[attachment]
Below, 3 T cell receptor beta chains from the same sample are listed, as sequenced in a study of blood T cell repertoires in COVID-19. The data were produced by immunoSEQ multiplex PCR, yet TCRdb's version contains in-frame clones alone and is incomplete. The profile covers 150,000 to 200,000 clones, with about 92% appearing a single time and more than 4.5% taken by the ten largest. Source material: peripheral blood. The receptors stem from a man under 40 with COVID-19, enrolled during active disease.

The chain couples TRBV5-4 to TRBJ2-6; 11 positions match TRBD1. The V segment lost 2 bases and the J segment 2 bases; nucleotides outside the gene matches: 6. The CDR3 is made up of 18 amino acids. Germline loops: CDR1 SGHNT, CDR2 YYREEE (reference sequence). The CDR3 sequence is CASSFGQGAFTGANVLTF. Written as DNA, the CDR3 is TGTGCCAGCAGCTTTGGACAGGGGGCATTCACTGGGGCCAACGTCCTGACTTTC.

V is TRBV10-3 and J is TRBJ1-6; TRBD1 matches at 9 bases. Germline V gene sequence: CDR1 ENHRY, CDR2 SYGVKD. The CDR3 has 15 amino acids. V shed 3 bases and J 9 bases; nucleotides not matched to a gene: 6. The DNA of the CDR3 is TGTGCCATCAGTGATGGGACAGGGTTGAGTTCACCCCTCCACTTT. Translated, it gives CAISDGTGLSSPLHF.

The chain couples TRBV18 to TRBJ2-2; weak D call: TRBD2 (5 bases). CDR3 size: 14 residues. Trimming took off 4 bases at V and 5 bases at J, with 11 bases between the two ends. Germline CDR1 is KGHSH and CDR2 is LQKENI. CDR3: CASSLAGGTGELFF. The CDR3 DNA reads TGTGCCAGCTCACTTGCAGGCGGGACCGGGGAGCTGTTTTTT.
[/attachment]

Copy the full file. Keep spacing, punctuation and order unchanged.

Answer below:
Below, 3 T cell receptor beta chains from the same sample are listed, as sequenced in a study of blood T cell repertoires in COVID-19. The data were produced by immunoSEQ multiplex PCR, yet TCRdb's version contains in-frame clones alone and is incomplete. The profile covers 150,000 to 200,000 clones, with about 92% appearing a single time and more than 4.5% taken by the ten largest. Source material: peripheral blood. The receptors stem from a man under 40 with COVID-19, enrolled during active disease.

The chain couples TRBV5-4 to TRBJ2-6; 11 positions match TRBD1. The V segment lost 2 bases and the J segment 2 bases; nucleotides outside the gene matches: 6. The CDR3 is made up of 18 amino acids. Germline loops: CDR1 SGHNT, CDR2 YYREEE (reference sequence). The CDR3 sequence is CASSFGQGAFTGANVLTF. Written as DNA, the CDR3 is TGTGCCAGCAGCTTTGGACAGGGGGCATTCACTGGGGCCAACGTCCTGACTTTC.

V is TRBV10-3 and J is TRBJ1-6; TRBD1 matches at 9 bases. Germline V gene sequence: CDR1 ENHRY, CDR2 SYGVKD. The CDR3 has 15 amino acids. V shed 3 bases and J 9 bases; nucleotides not matched to a gene: 6. The DNA of the CDR3 is TGTGCCATCAGTGATGGGACAGGGTTGAGTTCACCCCTCCACTTT. Translated, it gives CAISDGTGLSSPLHF.

The chain couples TRBV18 to TRBJ2-2; weak D call: TRBD2 (5 bases). CDR3 size: 14 residues. Trimming took off 4 bases at V and 5 bases at J, with 11 bases between the two ends. Germline CDR1 is KGHSH and CDR2 is LQKENI. CDR3: CASSLAGGTGELFF. The CDR3 DNA reads TGTGCCAGCTCACTTGCAGGCGGGACCGGGGAGCTGTTTTTT.